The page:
Consensus collapses: APS re-opens debate on global warming; Update: APS “reaffirms” stance
posted at 8:34 am on July 18, 2008 by Ed Morrissey
The American Physical Society had been a proponent of the “consensus” on anthropogenic global warming/climate change — until now. While the main organization has not addressed its position — yet — a major unit within APS has declared global warming unproven and that the IPCC’s conclusions unsupportable. The APS will re-open the debate on global warming with a new paper accusing the IPCC of deliberate obfuscation (via Memeorandum):
The American Physical Society, an organization representing nearly 50,000 physicists, has reversed its stance on climate change and is now proclaiming that many of its members disbelieve in human-induced global warming. The APS is also sponsoring public debate on the validity of global warming science. The leadership of the society had previously called the evidence for global warming “incontrovertible.” …
The APS is opening its debate with the publication of a paper by Lord Monckton of Brenchley, which concludes that climate sensitivity — the rate of temperature change a given amount of greenhouse gas will cause — has been grossly overstated by IPCC modeling. A low sensitivity implies additional atmospheric CO2 will have little effect on global climate.
Larry Gould, Professor of Physics at the University of Hartford and Chairman of the New England Section of the APS, called Monckton’s paper an “expose of the IPCC that details numerous exaggerations and “extensive errors”
In an email to DailyTech, Monckton says, “I was dismayed to discover that the IPCC’s 2001 and 2007 reports did not devote chapters to the central ‘climate sensitivity’ question, and did not explain in proper, systematic detail the methods by which they evaluated it. When I began to investigate, it seemed that the IPCC was deliberately concealing and obscuring its method.”
The paper points out that the warming seen on Earth during the period under question matched the warming seen on other planets in the solar system, a point repeatedly made by skeptics over the last few years. Mars, Jupiter, Pluto, and one of Neptune’s moons experienced the same climate shift at the same time, and Monckton assigns the blame not to SUVs or belching smokestacks, but to the only energy source all have in common: the sun. Solar activity during the past seventy years, Monckton states, exceeded what had been seen for 11,000 years, which led to the warming activity here on Earth and elsewhere in the system.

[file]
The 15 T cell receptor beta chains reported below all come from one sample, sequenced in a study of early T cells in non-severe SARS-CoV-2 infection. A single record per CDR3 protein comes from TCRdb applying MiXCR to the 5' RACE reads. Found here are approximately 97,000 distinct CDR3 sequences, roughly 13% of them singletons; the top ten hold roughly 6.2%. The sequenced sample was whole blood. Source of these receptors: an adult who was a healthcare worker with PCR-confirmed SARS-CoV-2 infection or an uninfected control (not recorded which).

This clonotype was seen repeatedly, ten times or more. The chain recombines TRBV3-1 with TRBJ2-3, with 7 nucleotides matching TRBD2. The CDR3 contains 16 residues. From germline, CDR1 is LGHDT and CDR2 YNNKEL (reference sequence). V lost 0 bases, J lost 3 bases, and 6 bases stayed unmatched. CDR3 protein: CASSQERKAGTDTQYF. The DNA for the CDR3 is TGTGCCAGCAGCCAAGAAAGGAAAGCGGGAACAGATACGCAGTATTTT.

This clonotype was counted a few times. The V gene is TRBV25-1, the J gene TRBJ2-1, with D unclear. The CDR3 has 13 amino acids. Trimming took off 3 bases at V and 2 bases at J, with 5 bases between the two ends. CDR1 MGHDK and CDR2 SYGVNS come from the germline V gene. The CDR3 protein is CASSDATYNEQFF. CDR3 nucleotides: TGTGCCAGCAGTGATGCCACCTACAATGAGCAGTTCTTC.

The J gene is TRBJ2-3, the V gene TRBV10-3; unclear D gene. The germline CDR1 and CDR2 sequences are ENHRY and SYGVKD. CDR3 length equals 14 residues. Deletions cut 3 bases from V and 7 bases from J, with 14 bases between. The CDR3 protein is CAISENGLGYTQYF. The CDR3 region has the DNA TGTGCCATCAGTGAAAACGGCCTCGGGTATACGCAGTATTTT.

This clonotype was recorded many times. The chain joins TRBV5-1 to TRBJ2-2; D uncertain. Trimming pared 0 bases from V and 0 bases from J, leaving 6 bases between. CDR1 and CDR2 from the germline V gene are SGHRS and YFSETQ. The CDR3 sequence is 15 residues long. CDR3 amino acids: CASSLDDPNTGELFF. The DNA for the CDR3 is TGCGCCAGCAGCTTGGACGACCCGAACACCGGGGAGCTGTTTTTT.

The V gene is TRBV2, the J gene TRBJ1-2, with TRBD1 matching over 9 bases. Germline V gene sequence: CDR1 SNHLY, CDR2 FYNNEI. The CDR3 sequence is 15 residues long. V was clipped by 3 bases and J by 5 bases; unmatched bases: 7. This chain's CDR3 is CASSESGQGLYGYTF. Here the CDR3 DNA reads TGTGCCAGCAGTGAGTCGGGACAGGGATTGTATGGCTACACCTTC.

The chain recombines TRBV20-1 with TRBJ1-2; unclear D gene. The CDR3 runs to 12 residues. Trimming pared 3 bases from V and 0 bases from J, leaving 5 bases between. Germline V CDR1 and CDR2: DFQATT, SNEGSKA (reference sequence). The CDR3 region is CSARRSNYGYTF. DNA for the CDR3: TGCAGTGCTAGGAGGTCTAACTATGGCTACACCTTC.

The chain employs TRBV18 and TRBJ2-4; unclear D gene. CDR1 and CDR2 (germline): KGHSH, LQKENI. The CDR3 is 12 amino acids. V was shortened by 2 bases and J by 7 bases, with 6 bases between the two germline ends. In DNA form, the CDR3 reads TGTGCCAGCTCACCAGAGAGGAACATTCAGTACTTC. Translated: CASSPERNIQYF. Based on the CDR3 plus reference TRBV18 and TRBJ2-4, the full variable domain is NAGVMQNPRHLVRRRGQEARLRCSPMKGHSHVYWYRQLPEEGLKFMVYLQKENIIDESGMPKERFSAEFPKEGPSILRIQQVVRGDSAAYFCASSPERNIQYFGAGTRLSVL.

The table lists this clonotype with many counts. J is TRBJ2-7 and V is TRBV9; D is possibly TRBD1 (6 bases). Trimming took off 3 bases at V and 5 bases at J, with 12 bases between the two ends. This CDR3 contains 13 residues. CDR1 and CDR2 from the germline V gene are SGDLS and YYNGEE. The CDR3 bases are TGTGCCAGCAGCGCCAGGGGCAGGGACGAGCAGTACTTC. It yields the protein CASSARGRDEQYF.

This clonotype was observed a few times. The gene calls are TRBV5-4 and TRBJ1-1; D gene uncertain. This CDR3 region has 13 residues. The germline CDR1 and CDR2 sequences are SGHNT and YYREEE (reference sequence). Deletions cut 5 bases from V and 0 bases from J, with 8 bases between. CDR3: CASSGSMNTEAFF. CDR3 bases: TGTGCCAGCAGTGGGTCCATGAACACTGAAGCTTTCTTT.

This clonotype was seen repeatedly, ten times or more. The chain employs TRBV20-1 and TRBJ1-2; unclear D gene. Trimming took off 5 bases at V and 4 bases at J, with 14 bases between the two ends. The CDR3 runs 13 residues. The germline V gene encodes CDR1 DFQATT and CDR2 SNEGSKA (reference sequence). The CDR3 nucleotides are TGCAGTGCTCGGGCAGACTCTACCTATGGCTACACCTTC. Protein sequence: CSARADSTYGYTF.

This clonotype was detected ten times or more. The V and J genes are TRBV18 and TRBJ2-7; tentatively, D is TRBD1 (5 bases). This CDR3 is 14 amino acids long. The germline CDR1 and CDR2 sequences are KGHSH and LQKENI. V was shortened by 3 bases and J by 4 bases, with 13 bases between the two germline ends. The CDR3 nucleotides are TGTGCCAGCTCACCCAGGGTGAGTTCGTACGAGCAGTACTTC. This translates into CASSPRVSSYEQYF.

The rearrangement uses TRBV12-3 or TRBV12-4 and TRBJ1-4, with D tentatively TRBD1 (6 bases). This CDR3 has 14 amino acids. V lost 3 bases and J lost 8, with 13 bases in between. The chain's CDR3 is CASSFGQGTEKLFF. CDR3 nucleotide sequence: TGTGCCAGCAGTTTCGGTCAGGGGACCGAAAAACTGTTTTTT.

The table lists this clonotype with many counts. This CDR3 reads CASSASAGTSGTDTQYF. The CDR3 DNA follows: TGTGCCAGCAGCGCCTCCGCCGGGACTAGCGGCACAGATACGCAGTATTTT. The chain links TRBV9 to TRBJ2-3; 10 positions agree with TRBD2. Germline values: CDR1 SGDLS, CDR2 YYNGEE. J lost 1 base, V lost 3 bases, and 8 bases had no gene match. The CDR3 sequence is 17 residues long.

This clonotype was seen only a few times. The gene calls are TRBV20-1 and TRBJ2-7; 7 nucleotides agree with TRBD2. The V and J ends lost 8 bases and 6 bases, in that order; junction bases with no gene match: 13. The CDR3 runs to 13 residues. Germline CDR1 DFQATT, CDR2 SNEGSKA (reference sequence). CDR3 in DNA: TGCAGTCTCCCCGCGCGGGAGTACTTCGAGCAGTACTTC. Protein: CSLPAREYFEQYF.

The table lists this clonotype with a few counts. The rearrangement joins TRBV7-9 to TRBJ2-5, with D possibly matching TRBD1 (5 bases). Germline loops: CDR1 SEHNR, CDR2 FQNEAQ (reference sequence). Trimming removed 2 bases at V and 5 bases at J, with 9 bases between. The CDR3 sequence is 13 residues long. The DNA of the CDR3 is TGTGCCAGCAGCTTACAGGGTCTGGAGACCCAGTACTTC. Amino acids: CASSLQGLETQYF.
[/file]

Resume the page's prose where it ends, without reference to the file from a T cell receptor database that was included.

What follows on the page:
At the same time, one of the authors who built Australia’s compliance protocol for the Kyoto Accords admits what most of us suspected all along — that the scientific community jumped to conclusions:
When I started that job in 1999 the evidence that carbon emissions caused global warming seemed pretty good: CO2 is a greenhouse gas, the old ice core data, no other suspects.
The evidence was not conclusive, but why wait until we were certain when it appeared we needed to act quickly? Soon government and the scientific community were working together and lots of science research jobs were created. We scientists had political support, the ear of government, big budgets, and we felt fairly important and useful (well, I did anyway). It was great. We were working to save the planet.
But since 1999 new evidence has seriously weakened the case that carbon emissions are the main cause of global warming, and by 2007 the evidence was pretty conclusive that carbon played only a minor role and was not the main cause of the recent global warming. As Lord Keynes famously said, “When the facts change, I change my mind. What do you do, sir?”
In other words, the science community had reasons to jump to conclusions. They got grants, they got attention, and they started getting all the hot chicks — well, at least they got money and felt important. Those are powerful motivators to reach conclusions that keep money and attention flowing, instead of concluding that they aren’t terribly necessary at all.
And governments had powerful motivations to believe them. It gave politicians reasons to impose greater control on energy production, and to increase the power of the state. That creates winners and losers, which begets lots of lobbyists and campaign contributions.
Unfortunately, the recent data argues against anthropogenic climate change, and in fact its advocates never really proved anything. For one thing, as David Evans points out, the “greenhouse” model should have produced an atmospheric hot spot — which no one has ever found, despite years of looking. Despite ever-increasing production of carbon, the last seven years have produced a cooling trend. And more recent data shows that carbon increases at the end of warming cycles, not at the beginning, which demolishes the cause-and-effect assumptions for climate-change advocates.
In short, the Earth is not in danger of “getting a fever”, and the global-warming theory has been shown to be a Chicken Little scenario with no real scientific basis. Even those who helped lead the hysteria now have serious doubts. It’s time to stop wrapping public policy around a fraud.
Update: As I noted in the first paragraph, the APS has not changed its position on anthropogenic global warming, at least not yet. This effort comes from a subgroup within APS. They “reaffirm[ed]” their November 2007 position, but momentum is shifting away from them, and the debate will occur regardless. (via Rick Moran and Jonah Goldberg)